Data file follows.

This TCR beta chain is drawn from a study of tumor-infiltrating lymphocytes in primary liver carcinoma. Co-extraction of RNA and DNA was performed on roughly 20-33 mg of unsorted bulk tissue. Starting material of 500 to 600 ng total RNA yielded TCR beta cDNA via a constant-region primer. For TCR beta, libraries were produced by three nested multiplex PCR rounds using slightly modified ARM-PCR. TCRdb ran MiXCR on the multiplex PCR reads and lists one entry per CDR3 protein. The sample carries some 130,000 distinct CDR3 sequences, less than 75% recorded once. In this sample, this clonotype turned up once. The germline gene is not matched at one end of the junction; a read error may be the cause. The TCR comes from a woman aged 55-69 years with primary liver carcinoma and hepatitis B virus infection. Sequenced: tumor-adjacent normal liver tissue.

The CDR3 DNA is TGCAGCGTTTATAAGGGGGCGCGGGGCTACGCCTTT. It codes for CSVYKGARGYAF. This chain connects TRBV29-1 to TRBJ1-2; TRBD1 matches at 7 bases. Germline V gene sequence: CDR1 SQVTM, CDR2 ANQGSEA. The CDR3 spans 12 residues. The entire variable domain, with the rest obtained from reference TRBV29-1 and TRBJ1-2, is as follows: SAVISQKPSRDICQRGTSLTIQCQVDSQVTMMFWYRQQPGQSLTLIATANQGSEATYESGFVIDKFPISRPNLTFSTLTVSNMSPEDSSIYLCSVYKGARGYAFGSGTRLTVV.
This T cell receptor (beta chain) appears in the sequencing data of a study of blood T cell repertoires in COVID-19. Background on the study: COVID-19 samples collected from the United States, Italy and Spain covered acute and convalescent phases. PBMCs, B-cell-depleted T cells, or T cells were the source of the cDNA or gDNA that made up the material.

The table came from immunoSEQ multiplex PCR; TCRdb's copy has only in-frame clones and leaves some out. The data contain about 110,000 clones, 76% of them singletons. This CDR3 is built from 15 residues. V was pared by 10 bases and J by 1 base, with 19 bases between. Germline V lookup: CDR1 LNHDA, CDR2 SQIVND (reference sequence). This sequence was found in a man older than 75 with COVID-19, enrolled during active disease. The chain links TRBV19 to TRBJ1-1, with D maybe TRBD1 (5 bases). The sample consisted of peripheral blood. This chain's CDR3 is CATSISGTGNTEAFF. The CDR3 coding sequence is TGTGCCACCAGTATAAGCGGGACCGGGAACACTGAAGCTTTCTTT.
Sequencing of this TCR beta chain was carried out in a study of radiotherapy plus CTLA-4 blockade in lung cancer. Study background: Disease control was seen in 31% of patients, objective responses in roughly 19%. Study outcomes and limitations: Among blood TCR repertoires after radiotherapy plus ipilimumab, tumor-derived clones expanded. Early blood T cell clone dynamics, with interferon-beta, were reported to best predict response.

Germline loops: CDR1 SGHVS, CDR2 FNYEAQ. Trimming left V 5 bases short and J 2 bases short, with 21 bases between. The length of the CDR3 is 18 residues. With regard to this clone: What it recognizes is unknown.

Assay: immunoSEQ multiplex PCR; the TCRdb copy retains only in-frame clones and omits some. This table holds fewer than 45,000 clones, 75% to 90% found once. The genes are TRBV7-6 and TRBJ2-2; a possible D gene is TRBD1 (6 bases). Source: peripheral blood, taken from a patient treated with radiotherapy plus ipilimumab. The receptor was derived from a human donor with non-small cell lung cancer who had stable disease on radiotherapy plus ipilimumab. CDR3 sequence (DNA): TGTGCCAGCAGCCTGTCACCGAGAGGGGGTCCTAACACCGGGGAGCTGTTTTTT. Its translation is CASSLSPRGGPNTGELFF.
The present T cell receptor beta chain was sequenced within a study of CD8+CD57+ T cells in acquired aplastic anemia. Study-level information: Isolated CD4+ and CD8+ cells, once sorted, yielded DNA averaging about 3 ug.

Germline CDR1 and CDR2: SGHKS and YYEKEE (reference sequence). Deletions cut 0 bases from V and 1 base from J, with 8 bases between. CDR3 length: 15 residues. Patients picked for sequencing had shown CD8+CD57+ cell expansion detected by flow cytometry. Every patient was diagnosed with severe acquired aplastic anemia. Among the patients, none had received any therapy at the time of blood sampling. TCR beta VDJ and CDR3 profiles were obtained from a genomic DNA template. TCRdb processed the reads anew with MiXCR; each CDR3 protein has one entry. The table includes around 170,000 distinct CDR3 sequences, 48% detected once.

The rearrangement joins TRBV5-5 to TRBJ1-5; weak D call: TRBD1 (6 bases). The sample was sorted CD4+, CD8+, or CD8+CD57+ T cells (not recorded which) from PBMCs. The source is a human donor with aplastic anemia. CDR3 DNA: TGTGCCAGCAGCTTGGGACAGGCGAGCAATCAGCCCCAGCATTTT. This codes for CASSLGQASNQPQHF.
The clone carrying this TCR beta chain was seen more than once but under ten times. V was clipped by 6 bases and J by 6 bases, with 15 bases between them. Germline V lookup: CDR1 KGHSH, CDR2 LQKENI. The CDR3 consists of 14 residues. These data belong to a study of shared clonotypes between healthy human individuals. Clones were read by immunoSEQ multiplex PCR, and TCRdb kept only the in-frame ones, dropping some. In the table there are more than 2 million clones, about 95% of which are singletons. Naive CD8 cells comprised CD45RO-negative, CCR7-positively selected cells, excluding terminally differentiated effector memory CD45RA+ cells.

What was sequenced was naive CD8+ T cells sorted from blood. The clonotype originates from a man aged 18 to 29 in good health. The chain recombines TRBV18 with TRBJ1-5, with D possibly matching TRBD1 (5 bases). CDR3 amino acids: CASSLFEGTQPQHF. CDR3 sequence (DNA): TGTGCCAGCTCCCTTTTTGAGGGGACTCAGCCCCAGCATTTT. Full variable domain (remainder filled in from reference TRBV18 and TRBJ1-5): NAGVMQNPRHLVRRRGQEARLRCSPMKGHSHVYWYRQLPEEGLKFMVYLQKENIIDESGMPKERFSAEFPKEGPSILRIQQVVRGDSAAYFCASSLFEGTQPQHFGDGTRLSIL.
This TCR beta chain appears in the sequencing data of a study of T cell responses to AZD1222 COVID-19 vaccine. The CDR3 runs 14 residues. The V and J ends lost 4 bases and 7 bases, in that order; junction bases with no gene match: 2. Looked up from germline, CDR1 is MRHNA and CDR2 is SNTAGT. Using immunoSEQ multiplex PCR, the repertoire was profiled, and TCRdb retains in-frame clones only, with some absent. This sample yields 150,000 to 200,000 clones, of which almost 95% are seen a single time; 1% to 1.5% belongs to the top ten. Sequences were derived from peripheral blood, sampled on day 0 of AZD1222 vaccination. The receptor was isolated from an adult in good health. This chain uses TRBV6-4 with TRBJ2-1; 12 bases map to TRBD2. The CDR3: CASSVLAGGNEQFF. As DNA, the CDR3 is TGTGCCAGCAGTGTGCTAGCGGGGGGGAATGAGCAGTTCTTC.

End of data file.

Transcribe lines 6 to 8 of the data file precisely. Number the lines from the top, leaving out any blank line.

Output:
Germline loops: CDR1 SGHVS, CDR2 FNYEAQ. Trimming left V 5 bases short and J 2 bases short, with 21 bases between. The length of the CDR3 is 18 residues. With regard to this clone: What it recognizes is unknown.

Assay: immunoSEQ multiplex PCR; the TCRdb copy retains only in-frame clones and omits some. This table holds fewer than 45,000 clones, 75% to 90% found once. The genes are TRBV7-6 and TRBJ2-2; a possible D gene is TRBD1 (6 bases). Source: peripheral blood, taken from a patient treated with radiotherapy plus ipilimumab. The receptor was derived from a human donor with non-small cell lung cancer who had stable disease on radiotherapy plus ipilimumab. CDR3 sequence (DNA): TGTGCCAGCAGCCTGTCACCGAGAGGGGGTCCTAACACCGGGGAGCTGTTTTTT. Its translation is CASSLSPRGGPNTGELFF.
The present T cell receptor beta chain was sequenced within a study of CD8+CD57+ T cells in acquired aplastic anemia. Study-level information: Isolated CD4+ and CD8+ cells, once sorted, yielded DNA averaging about 3 ug.